LAHORE: Federal Law Minister Babar Awan may have caused a loss of over Rs26 billion to the national exchequer by delaying legal opinion for close to one year on sovereign guarantees for 425MW Nandipur power plant.
According to a summary sent by the ministry of water and power and the Pakistan Electric Power Company to President Asif Ali Zardari and Prime Minister Yousuf Raza Gilani last month, the financial impact of the delay is mounting because the minister is still not giving his opinion.
Independent experts calculate the cost at over Rs100 billion if indirect losses are included. Citing a recent report by former finance minister Sartaj Aziz, they said that a shortage of 425MW for a year could cause Rs62 billion losses to the industry.
In his report, Mr Aziz had calculated a loss of Rs219 billion to the industry during 2009 when the country suffered a 1,500MW electricity shortage.
The Nandipur plant could have generated 425MW -28.33 per cent of the shortfall. If 28.33 per cent of Rs219 billion is taken as benchmark, the actual loss will be Rs62 billion. If the legal opinion by the law minister is delayed further, the loss would go up to Rs88 billion.
The Nandipur plant, being one of the cheapest ($0.7 million per megawatt against $1.2 million to $1.4 million of independent power producers and rental power plants), could have brought the tariff down by two to three per cent across the board.
The Economic Coordination Committee of the Cabinet had approved on Dec 27, 2007, the 425MW combined cycle power plant to be set up at Nandipur at a cost of $329 million. Since international loan had to be raised, it offered sovereign guarantees on behalf of the government of Pakistan.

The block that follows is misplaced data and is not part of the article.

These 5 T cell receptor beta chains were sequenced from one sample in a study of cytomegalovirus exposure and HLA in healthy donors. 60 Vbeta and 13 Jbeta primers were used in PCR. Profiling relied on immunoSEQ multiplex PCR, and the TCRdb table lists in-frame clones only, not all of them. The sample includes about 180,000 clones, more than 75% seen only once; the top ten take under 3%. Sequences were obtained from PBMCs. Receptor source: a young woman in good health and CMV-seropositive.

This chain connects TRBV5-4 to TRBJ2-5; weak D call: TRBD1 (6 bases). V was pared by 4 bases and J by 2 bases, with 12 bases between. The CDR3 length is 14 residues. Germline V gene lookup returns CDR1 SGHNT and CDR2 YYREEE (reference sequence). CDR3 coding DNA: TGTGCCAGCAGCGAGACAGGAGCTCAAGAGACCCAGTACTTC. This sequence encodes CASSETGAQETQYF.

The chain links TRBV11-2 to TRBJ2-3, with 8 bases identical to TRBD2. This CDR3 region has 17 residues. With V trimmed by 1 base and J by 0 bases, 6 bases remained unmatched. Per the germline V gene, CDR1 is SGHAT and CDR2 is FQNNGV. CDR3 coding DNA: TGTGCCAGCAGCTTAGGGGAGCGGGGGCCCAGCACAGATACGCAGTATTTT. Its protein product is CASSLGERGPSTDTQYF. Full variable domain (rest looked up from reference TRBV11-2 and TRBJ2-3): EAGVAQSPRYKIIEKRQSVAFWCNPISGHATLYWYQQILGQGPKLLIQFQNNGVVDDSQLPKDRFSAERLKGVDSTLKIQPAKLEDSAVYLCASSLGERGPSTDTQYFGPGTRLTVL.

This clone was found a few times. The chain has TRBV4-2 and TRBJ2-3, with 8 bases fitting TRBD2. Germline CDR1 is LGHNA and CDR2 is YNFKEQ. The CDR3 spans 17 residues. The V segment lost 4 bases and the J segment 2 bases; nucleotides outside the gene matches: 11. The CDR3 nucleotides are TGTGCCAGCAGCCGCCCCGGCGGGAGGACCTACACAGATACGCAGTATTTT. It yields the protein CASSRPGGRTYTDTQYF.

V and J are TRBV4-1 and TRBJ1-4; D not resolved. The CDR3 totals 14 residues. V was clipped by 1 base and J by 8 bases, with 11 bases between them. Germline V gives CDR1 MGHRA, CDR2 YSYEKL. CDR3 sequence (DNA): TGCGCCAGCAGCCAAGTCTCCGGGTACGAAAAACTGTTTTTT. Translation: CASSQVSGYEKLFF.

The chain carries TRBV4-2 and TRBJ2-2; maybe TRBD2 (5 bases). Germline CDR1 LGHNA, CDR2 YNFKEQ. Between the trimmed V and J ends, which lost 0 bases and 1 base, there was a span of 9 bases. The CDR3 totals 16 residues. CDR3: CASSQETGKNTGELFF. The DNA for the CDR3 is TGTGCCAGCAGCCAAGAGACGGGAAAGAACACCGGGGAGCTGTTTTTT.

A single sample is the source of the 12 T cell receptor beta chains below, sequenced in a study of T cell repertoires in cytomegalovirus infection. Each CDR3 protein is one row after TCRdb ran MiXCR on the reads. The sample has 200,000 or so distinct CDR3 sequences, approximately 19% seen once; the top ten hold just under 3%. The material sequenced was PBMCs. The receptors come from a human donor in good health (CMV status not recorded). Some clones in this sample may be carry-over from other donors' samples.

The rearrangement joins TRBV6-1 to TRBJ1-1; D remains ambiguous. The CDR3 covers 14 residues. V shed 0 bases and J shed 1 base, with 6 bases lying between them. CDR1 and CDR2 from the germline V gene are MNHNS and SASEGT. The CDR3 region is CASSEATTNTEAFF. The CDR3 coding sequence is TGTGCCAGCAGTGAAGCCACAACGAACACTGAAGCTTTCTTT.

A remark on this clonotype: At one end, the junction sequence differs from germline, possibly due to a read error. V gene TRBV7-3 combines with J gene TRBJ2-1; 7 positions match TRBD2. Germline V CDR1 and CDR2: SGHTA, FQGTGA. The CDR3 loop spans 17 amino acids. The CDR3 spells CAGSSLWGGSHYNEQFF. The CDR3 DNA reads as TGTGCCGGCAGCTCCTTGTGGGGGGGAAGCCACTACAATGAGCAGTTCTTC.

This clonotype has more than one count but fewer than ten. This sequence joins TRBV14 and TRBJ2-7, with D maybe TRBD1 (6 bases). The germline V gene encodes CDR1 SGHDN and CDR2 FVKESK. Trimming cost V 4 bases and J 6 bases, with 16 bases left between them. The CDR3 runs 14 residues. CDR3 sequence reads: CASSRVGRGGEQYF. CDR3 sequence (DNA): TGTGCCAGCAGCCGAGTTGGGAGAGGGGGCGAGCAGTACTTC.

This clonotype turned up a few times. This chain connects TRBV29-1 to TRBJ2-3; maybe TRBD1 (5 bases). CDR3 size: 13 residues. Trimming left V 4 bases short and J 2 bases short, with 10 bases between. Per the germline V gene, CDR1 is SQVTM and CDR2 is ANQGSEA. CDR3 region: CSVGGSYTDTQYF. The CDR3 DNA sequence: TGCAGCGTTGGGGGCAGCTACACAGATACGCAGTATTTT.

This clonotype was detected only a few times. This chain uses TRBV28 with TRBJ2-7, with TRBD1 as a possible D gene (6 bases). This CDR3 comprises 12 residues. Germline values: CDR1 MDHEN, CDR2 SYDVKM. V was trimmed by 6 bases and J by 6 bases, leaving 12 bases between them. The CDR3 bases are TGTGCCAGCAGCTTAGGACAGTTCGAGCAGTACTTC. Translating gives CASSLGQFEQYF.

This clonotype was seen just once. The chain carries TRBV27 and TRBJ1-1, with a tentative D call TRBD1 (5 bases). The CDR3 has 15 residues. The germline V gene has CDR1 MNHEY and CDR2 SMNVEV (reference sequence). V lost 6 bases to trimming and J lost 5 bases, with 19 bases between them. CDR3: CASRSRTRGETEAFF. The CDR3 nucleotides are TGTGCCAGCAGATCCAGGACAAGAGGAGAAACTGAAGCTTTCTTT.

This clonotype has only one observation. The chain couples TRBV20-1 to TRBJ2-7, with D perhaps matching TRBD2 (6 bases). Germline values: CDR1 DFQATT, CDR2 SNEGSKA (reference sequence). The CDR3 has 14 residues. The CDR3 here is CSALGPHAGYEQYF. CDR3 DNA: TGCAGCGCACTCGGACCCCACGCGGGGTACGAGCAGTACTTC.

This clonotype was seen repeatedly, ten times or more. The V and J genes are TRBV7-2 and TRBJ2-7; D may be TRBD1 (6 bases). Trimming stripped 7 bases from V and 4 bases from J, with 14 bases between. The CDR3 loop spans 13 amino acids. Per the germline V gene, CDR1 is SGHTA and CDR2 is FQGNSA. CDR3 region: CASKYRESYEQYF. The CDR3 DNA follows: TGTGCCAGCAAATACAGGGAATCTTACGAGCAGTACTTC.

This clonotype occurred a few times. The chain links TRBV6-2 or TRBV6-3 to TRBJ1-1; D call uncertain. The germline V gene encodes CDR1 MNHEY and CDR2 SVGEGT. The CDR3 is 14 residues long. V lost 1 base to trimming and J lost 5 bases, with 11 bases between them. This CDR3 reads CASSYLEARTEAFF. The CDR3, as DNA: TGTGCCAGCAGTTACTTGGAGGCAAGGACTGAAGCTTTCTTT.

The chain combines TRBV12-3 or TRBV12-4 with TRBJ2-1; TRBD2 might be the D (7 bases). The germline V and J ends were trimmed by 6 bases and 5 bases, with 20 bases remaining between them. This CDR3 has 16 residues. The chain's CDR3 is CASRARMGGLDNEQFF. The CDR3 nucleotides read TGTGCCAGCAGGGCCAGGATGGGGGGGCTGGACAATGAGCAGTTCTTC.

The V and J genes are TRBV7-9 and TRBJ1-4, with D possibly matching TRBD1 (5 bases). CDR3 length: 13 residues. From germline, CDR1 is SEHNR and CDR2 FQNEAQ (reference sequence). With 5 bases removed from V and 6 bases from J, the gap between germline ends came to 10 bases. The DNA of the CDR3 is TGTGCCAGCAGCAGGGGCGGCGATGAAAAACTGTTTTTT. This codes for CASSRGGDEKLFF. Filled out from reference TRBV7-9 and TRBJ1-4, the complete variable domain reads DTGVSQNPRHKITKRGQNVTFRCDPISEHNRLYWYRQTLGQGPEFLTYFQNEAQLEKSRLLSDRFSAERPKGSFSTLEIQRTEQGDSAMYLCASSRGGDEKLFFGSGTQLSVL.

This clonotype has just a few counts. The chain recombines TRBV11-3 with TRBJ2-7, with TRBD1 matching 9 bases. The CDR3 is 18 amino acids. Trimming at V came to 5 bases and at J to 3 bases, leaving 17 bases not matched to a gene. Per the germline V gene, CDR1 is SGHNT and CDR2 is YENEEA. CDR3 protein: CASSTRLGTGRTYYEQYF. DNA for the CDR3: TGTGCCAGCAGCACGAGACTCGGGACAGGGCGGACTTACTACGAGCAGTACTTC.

Pepco hired a Chinese firm -Dong Fang Electric Corporation -for the project.
The finance ministry mandated NBP Paribas and HSBC Consortium to arrange foreign loans. Locally, NBP and HBL syndicate opened LCs worth Rs19.15 billion, which were to be retired once foreign loan was arranged, for starting the project.
Contracts for foreign loan were signed with a French financial institution (COFACE Facility) for 68.967 million Euros and SINOSURE (Chinese) for $150.151 million.
The finance ministry offered sovereign guarantees. The Chinese lender, however, asked for legal opinion by the Federal Law Division, confirming that sovereign guarantee offered by the finance ministry was binding on the government of Pakistan.
It was at that time, in March last year, that the federal law minister was required to play a role. On Aug 20, the Chinese firm requested Prime Minister Gilani and the Pakistan`s ambassador to China on Sept 30, 2010, to intervene but the law minister remained unmoved.
As far as the financial cost of the delay is concerned, local loans (NBP-HBL syndicate) are much more expensive and Pepco has already paid Rs1.356 billion up to June 2010. It would have to bear an additional burden of Rs15.237 billion if foreign loans are not released.
Pepco has already paid the foreign loan arrangement fee of Rs161.186 million and has to pay another Rs90.387 million. SINOSURE and COFACE insurance premium of Rs2.213 billion has been paid. Around 17,000 tons of machinery has been lying at the Karachi port and Pepco has paid Rs152.869 million as demurrage.
Potential loss to the machinery lying exposed to weather and environmental hazards at the plant site for the past one year go up to Rs6.5 billion to Rs7 billion.
The Chinese are planning to demobilise their 400 workers and it could cost another $5 to $6 million to bring them back.
Attempts to contact the law minister on his cellphone and landline phones for over a week for his side of the story have failed.